D&D 5E Why Green Flame Blade is Over Rated- And You Are Doing it Wrong.

Zardnaar

Legend
On these forusm people seem to have got it into their heads that Green Flame Blade is actually good. Personally I think it is a trap in most cases and you are doing it wrong.

At the most basic level GFB lets you deal extra damage and it looks tempting for classes like the Rogue. You spend your action and get an ability score to damage with extra dice to damage at higher levels. You might also get some splash damage on adjacent targets perhaps an extra 1 or 2s8 in most cases perhaps more if you are playing in a high level game.

So who benefits the most from GFB (in theory?).

1. Classes with only 1 attack.
2. Gish based classes that get cantrips (Eldritch Knight/Arcane trickster)
3. Races that get a bonus cantrip (high elf)
4. Classes that can make attacks as a bonus action and cast a spell (level 7+ Eldritch Knights, 14+ Valor Bards).

And of course you have to melee with it so I am assuming melee damage. Fire is also a fairly common immunity/resistance so there is also that to factor in. You can also pick the cantrip up via the Magic Initiate Feat, Spellsniper feat or multiclassing.

So I will go through the list. Classes with 1 attack. The obvious contender here is Rogue and a high elf makes a decent Rogue character an arcane trickster can also get it. Wizards, Warlocks, and Sorcerers can also easily get it, Druids and Clerics do not generally get it although they could if they really wanted to but due to MAD its probably a bad idea.

So the spell looks great for a Rogue. Buzzer goes off beep wrong. The reason is because of opportunity cost that being you are not duel wielding since you are a melee based Rogue. Duel wielding as a Rogue is like pseudo advantage to hit and doubles your chance of landing a sneak attack and you can deal an extrra 1d4 or 1d6 damage with it. This makes GFB entirely pointless at level 1-4 for the most part and debatable for level 5-10. An extra d8 damage vs a 1d6 and doubling your chance to sneak attack. It gets even worse if you have a multiclass Rogue with a single fighter level or several levels of ranger. If you want a optimised Rogue BTW add in a fighter level or some ranger levels. Some Rogues may not want to dual wield (Masterminds, Thieves with healer feat) but you actually notice the difference a lot vs Rogues that do dual wield especially multi class ones. Use a cantrip to deal more damage but actually deal less damage makes perfect sense. 5 levels of hunter ranger also brings more to the damage party than 3d6 sneak attack (3 or 4 attacks a round, dex to damage with your off hand etc). As a Rogue don't do it basically at least from level 1-10 and if I put my powergamer hat on I would not bother after level 11 either (I would also not be a single classed Rogue).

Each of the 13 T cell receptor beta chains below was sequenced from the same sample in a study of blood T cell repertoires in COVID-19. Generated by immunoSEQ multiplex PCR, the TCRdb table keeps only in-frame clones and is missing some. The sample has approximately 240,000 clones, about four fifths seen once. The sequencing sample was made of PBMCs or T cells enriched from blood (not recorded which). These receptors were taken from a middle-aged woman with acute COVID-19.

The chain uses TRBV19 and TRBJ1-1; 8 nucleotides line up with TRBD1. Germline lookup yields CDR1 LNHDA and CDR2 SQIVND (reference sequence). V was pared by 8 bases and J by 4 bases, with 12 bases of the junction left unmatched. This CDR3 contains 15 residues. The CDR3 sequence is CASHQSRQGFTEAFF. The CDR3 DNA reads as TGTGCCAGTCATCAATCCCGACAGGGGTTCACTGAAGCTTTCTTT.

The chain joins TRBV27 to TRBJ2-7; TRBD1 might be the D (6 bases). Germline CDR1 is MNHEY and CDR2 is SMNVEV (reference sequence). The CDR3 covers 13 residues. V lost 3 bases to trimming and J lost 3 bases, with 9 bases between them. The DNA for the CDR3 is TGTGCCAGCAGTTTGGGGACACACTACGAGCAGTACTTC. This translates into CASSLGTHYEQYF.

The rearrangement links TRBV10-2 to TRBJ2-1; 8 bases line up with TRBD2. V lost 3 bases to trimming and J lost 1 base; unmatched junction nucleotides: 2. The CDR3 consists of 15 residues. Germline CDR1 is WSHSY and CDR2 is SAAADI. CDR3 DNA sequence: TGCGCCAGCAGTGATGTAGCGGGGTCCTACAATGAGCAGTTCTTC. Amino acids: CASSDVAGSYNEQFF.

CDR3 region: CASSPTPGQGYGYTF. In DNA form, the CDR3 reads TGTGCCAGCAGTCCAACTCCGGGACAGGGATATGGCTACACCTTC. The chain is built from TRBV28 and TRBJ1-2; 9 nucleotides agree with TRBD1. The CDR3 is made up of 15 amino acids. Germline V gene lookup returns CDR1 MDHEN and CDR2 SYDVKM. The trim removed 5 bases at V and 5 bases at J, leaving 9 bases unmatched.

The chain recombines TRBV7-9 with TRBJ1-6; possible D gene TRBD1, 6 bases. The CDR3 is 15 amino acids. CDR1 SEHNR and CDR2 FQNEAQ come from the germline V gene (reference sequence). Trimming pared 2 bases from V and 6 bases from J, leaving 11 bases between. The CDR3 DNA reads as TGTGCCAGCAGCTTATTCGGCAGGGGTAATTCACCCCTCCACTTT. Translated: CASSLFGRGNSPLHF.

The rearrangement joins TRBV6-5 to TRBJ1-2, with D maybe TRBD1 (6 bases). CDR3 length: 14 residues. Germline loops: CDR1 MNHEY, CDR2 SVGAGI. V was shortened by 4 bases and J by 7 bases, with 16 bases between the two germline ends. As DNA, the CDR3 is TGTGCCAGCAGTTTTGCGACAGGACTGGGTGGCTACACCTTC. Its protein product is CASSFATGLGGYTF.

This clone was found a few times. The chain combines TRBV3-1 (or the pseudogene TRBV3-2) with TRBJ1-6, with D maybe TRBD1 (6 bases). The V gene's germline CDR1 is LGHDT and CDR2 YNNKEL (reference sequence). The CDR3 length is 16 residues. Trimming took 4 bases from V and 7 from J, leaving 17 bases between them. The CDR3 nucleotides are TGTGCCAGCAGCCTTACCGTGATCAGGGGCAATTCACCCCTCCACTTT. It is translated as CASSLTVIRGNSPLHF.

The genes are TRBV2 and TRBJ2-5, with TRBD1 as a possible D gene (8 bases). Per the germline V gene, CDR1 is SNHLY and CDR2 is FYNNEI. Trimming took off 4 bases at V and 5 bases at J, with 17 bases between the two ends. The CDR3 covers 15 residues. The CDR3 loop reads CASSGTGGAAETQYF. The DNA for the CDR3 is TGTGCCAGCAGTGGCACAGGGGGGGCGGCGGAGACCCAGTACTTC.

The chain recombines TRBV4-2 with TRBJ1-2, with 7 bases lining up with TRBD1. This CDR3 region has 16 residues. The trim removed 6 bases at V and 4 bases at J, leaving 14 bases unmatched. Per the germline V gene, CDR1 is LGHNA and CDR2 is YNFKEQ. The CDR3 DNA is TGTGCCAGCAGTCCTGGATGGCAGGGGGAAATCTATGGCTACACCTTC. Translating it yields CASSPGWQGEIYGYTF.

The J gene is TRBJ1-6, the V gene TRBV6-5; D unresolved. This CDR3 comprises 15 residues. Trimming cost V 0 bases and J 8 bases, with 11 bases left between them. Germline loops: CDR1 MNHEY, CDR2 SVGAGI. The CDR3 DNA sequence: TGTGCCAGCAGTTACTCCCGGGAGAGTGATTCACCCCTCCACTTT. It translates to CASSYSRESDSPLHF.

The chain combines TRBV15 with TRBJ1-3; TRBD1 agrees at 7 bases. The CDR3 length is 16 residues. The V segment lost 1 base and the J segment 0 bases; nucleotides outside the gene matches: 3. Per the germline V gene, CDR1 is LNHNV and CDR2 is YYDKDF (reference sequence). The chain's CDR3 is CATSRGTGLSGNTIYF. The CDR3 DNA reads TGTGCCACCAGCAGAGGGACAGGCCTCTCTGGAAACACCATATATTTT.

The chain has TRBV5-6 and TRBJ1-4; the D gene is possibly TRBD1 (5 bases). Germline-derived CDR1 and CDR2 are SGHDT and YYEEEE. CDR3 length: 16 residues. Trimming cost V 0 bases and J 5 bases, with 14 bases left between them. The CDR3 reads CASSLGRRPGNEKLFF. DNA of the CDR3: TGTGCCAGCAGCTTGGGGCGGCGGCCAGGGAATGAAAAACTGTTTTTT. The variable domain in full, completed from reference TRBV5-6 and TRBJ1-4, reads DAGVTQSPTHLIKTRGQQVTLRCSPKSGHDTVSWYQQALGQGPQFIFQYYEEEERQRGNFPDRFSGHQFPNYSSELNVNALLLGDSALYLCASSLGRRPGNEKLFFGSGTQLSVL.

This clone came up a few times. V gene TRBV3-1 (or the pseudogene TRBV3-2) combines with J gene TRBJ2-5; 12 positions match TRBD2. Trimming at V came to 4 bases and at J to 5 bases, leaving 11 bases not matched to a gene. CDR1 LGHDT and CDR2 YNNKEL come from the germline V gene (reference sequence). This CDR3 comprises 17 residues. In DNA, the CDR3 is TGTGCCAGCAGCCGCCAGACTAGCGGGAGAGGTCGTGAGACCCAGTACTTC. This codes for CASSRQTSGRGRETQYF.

This leaves some of the other classes with single attacks that might want to pick it up. Bladelock is an obvious one but you can't have multiple attacks with GFB so it is kind of pointless after level 5. From an optimisation PoV don't play a single classed bladelock. I could see the occasional dragon sorcerer wanting to use it in melee, and the even rarer wizard but I would not be rushing to use it although it is useful. It is quite good for most clerics if they can acquire it somehow, Druids are kind of like wizards when it comes to melee combat and a Moon Druid in melee will likely be in animal form so has no use for it.